Fifty-four peaks. More than 140 routes. And hundreds of thousands of feet in elevation. With all of this lofty real estate in our backyard, it’s no surprise that clawing our way up the sides of 14,000-foot mountains has become a rite of passage for Colorado residents. But how does a rookie peak bagger choose which summit to reach for? We present the ultimate beginner’s guide to climbing Colorado’s famous fourteeners.
Climbing lingo you’ll need to know—and use.
ACUTE MOUNTAIN SICKNESS (AMS) Caused by low-oxygen environments (anything above about 5,000 feet in elevation), this usually minor medical condition is often characterized by headache, fatigue, nausea, and dizziness. AMS can become serious during extended stays at very high or extreme altitude (above 11,500 feet). Fluid can build up in the lungs (high altitude pulmonary edema, HAPE) or brain (high altitude cerebral edema, HACE), both of which require immediate descent to lower elevation.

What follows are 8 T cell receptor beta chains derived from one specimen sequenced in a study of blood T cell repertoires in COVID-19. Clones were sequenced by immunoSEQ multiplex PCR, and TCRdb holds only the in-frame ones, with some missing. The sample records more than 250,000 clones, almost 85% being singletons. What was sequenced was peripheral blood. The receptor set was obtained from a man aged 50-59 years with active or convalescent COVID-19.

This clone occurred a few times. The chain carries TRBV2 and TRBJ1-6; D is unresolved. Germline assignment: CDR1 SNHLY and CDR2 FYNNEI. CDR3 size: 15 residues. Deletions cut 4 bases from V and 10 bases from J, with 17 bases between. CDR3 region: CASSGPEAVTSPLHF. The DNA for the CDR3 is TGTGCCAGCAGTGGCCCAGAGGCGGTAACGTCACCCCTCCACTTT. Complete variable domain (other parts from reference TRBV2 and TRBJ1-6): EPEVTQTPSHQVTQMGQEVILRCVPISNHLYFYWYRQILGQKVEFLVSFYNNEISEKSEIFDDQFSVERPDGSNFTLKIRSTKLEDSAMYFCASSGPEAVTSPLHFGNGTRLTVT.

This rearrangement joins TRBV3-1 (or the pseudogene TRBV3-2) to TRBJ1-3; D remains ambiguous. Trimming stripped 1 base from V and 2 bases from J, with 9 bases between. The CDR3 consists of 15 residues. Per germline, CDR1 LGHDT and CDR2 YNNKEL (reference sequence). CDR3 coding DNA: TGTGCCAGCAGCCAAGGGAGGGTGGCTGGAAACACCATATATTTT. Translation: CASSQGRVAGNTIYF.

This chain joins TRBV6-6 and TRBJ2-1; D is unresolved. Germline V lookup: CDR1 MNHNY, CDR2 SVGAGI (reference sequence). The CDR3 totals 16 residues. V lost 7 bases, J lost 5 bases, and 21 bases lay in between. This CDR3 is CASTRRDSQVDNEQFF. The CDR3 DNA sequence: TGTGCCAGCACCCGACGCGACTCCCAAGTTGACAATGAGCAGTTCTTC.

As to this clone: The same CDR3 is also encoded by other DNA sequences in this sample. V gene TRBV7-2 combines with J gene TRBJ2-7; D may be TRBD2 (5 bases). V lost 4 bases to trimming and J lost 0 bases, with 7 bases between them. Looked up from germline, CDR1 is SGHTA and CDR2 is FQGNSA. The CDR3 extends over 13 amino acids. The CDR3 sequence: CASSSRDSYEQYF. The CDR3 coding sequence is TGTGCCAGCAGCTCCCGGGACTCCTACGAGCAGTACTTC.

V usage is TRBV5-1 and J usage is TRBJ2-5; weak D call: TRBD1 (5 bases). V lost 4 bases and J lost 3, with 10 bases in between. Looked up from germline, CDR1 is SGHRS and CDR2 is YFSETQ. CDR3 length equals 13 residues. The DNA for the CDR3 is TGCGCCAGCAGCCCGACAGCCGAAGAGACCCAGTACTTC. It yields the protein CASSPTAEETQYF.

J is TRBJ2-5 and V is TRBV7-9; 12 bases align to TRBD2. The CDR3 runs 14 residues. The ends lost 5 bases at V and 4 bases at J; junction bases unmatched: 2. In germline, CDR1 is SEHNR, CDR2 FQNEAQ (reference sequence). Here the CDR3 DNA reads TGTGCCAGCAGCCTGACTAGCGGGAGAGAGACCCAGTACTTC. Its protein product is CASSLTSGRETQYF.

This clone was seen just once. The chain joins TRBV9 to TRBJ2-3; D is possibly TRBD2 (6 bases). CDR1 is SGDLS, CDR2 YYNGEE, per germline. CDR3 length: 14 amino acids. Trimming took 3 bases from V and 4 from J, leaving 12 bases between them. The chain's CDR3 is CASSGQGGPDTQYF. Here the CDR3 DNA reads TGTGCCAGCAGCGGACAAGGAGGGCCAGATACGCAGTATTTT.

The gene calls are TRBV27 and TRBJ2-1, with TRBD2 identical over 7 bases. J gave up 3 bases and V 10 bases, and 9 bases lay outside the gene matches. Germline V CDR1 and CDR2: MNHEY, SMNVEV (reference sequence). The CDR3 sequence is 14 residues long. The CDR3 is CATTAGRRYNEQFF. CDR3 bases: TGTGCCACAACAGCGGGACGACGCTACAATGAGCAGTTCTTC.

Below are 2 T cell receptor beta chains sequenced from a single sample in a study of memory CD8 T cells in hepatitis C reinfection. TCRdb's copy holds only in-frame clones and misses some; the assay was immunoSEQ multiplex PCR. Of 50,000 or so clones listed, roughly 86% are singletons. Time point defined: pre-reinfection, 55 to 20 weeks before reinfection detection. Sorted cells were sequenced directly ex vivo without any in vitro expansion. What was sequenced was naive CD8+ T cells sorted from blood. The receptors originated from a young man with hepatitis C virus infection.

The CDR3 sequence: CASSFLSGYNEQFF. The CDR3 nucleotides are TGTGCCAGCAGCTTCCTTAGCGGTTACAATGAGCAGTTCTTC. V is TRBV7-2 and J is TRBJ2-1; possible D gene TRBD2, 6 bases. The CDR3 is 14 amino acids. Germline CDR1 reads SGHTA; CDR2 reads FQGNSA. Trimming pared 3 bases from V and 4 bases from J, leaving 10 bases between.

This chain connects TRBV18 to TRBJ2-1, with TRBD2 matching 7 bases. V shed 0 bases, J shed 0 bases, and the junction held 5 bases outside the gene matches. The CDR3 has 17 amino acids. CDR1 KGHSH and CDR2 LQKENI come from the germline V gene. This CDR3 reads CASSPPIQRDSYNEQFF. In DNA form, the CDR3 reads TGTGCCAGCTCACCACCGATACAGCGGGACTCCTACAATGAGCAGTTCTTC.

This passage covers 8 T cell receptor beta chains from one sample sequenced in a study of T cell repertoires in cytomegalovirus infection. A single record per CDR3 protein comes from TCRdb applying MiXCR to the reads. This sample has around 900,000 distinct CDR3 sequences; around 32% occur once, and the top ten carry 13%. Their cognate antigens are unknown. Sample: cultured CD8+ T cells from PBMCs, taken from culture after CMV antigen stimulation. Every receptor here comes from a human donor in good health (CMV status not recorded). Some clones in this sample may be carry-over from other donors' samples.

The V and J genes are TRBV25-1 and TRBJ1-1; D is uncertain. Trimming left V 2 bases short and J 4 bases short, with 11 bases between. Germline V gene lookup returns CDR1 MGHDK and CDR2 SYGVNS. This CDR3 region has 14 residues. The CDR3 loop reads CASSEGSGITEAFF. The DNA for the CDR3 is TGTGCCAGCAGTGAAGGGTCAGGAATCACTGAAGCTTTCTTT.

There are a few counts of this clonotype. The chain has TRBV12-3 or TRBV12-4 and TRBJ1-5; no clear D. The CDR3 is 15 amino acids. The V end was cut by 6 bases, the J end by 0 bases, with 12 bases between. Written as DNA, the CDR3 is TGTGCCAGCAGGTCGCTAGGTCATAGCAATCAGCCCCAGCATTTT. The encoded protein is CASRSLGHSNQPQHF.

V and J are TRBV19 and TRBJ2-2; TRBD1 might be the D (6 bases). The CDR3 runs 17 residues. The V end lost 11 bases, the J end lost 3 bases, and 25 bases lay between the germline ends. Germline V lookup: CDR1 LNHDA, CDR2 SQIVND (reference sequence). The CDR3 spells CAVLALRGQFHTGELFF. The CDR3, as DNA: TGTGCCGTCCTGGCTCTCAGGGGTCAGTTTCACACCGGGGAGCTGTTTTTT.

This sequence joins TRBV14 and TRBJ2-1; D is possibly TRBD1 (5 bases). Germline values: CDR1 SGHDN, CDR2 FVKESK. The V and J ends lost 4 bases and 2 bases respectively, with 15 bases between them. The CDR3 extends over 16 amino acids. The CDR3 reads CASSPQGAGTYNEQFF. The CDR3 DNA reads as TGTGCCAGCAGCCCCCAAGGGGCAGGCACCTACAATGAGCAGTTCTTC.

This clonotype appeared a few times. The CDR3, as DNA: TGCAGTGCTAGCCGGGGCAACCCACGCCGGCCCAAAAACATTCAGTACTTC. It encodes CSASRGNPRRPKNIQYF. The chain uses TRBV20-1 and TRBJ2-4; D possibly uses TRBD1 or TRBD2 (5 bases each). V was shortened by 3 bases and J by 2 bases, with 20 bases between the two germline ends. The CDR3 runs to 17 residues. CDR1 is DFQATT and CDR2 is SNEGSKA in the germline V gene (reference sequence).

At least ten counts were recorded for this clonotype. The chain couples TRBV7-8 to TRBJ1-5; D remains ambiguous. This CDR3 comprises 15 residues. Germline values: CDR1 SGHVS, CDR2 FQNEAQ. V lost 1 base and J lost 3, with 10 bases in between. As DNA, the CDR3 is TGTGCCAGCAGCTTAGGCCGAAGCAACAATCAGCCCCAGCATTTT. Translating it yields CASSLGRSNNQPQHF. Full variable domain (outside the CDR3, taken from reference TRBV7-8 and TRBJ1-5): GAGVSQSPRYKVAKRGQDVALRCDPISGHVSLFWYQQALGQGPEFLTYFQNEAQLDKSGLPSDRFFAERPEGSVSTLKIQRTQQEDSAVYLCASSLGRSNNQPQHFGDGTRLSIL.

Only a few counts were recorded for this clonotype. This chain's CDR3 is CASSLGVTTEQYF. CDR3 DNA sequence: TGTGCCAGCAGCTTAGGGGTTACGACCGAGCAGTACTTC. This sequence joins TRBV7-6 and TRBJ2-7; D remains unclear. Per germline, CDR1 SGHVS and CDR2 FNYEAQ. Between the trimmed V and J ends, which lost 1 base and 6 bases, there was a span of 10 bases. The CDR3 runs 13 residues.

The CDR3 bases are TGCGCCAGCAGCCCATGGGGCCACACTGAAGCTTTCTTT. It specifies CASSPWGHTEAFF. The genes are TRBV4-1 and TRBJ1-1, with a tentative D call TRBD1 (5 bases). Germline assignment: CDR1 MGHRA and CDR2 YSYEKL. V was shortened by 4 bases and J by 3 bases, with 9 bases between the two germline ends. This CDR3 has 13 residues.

CLASS Routes on Colorado’s fourteeners are generally rated by class. Classes 1 and 2 are “hiking” routes and include easy to moderately difficult hiking on good to slightly less-well-maintained trails. Routes that are classified as 3, 4, or 5 are considered “climbing” routes, which can range from moderate scrambling (Class 3) and climbing steep and dangerous terrain (Class 4) to technical climbing that requires rope and belaying (Class 5).
CAIRN A noticeable pile of rocks placed by hikers to mark a trail, particularly when the trail is difficult to discern.
SADDLE A high pass between two or more adjacent peaks. SCREE Small, loose rocks that often make stable footing difficult.
SUMMIT As a noun, the topographically highest point of a mountain; as a verb, the action of reaching such a high point.
STANDARD ROUTE The most common—and often easiest—path of a particular climb; many fourteeners have multiple routes to their summits.
TRAVERSE As a noun, a section of a route that progresses in a horizontal direction; as a verb, the action of climbing in a horizontal direction.